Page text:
Your health: Brain food
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Fueling the brain?
We love our hearts and eat foods to be heart healthy. But what about our brains?
Neal Barnard, an adjunct associate professor of medicine at the George Washington University School of Medicine and Health Sciences, says how we eat can improve not just the function of our tickers, but also the longevity of our noggins, says The Washington Post.
In his new book, "Power Foods for the Brain" ($27), and his PBS special, "Protect Your Memory," he outlines his nutrition plan to stave off Alzheimer's and dementia:
Walnuts: vitamin E can be a brain booster, Barnard says, noting a Dutch study that showed that people with the most vitamin E in their diets cut their risk of Alzheimer's by 25 percent. The best sources are nuts and seeds.
Blueberries: Fruit and veggies don't have cholesterol, Barnard says. And that's important for the brain because clogged-up arteries translate into reduced mental function. But he's particularly fond of this antioxidant-rich fruit that's been shown to help people with memory problems.
Broccoli: Folate sounds like foliage, which is what it is, Barnard says. And in combination with vitamins B6 and B12, it can eliminate homocysteine -- a destructive molecule that messes with the heart and brain.
Sweet potatoes: Wondering how to get your B6? Throw some of these root veggies into your basket. Barnard says they're a staple in the diet in Okinawa, a place where people have been found to have exceptional brain function.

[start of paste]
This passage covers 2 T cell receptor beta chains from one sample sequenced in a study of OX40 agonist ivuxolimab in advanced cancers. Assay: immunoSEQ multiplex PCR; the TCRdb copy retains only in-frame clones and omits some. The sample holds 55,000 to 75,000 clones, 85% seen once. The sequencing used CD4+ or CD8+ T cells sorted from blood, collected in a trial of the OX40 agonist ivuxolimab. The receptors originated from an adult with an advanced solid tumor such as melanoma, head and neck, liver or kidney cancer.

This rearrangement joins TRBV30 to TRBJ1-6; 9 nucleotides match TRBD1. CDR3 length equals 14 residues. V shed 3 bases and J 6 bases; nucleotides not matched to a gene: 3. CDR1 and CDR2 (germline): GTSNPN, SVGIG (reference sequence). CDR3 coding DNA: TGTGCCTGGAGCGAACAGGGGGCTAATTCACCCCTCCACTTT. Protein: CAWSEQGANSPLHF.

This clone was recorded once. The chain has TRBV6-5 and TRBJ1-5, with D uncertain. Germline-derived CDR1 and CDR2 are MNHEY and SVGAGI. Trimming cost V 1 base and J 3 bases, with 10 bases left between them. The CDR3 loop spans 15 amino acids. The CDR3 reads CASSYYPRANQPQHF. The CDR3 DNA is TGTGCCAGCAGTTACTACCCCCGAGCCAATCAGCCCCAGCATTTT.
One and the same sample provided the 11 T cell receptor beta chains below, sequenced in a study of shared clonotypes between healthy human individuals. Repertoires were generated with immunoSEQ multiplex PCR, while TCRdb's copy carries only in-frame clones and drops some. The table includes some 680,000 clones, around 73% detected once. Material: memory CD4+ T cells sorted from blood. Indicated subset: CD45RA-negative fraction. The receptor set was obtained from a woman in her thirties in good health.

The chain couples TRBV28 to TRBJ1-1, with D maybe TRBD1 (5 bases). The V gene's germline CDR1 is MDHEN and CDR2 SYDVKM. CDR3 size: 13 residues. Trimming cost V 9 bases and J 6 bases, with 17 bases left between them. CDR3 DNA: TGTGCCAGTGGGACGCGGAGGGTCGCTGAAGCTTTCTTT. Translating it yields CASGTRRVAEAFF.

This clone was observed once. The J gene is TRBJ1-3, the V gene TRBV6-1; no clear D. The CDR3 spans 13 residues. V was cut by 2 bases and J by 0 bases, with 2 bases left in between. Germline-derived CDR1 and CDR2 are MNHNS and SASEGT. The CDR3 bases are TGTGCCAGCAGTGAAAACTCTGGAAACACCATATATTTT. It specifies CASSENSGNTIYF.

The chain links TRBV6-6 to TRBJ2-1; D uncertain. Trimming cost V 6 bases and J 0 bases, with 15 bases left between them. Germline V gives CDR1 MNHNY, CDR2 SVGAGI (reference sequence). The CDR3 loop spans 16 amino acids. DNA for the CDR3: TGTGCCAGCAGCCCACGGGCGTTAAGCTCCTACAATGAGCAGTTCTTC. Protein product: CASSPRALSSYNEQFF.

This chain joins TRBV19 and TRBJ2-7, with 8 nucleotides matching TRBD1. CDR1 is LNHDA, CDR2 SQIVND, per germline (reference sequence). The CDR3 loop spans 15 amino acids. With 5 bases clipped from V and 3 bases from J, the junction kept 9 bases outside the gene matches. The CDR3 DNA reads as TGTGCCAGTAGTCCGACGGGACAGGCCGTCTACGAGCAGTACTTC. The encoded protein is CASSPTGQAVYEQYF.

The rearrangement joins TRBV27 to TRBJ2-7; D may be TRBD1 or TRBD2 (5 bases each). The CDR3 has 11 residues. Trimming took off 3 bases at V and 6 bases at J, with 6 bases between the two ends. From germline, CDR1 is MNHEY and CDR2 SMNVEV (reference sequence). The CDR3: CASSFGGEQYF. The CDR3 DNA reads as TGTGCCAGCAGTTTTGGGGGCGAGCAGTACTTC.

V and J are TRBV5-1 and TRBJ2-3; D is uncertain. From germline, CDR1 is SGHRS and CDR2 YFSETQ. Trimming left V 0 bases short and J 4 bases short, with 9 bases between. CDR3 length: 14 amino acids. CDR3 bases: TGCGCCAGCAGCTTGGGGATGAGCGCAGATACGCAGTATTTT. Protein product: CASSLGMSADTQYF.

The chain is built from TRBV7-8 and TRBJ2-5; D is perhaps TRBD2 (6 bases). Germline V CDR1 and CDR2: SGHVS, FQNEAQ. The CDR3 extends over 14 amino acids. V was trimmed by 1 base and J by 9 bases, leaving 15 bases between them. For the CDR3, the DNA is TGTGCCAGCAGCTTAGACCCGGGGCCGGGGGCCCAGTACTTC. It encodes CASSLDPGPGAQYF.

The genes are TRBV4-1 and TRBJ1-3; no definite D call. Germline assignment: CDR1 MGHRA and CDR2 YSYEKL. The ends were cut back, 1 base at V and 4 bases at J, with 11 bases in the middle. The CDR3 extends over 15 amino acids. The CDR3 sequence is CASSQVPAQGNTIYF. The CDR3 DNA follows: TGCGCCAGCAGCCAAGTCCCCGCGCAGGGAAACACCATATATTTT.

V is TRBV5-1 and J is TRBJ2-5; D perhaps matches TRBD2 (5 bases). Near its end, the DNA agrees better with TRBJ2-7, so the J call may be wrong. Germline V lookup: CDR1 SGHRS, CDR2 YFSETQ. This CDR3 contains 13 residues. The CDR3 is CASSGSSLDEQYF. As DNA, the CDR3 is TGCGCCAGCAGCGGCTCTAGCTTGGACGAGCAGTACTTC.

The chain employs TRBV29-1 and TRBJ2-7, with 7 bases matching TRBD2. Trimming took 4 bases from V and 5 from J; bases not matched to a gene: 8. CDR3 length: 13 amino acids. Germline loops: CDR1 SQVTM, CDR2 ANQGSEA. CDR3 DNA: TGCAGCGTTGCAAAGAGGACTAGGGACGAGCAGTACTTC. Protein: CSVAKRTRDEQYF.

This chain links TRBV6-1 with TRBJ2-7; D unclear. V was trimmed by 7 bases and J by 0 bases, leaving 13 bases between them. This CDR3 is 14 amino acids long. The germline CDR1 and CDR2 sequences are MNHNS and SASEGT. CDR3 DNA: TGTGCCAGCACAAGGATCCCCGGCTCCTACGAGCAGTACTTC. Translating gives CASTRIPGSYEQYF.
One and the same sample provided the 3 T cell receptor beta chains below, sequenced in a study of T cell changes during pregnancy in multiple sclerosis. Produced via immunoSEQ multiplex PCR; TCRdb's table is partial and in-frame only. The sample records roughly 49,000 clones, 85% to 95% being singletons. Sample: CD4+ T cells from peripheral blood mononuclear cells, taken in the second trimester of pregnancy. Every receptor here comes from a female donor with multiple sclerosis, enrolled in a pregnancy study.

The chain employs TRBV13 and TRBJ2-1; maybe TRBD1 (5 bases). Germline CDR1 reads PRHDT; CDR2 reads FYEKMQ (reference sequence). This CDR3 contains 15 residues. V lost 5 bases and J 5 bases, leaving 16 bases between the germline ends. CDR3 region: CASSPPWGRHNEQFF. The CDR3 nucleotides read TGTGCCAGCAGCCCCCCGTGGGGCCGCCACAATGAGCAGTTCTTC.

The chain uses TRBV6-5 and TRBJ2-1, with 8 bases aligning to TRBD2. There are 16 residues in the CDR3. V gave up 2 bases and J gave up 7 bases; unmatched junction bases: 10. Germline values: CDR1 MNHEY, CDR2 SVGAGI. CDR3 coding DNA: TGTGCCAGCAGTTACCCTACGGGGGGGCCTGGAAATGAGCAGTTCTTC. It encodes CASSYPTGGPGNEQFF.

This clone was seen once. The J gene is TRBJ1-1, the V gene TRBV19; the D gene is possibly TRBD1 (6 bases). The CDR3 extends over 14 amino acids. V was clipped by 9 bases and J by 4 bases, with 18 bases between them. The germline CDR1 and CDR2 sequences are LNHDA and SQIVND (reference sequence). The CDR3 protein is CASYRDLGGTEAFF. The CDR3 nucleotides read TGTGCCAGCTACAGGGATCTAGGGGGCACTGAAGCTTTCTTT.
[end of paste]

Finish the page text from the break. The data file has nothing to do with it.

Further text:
Wine: Too much vino can mess with memory, obviously. But a glass or two a night has been shown to cut Alzheimer's risk significantly. In theory, a red variety is the better choice, Barnard says, because the resveratrol it contains may be good for your heart. But when it comes to the brain, a glass of any alcohol appears to offer similar protection.
Hearing loss memoir
Author Katherine Bouton was 30 years old when she began to lose her hearing. It began with a partial decline in her left ear.
In the subsequent 22 years, she lost nearly all hearing in both ears for no apparent reason, a physical mystery with deep psychological repercussions.
In her new book "Shouting Won't Help," Bouton describes her experience -- from denial to a frantic search for the cause to learning to live "functionally deaf," as she describes herself.
But as common as impaired hearing may be, it is often ignored. In some cases, the loss is so gradual that it is easy not to notice; in others, Bouton explains, people are too ashamed or embarrassed to wear a hearing aid. The book delves into the mechanics of hearing and the psychological impact of its failure.
"(For) most people, hearing loss remains intensely personal," Bouton writes. "It is a hidden disability, one often borne in secret."
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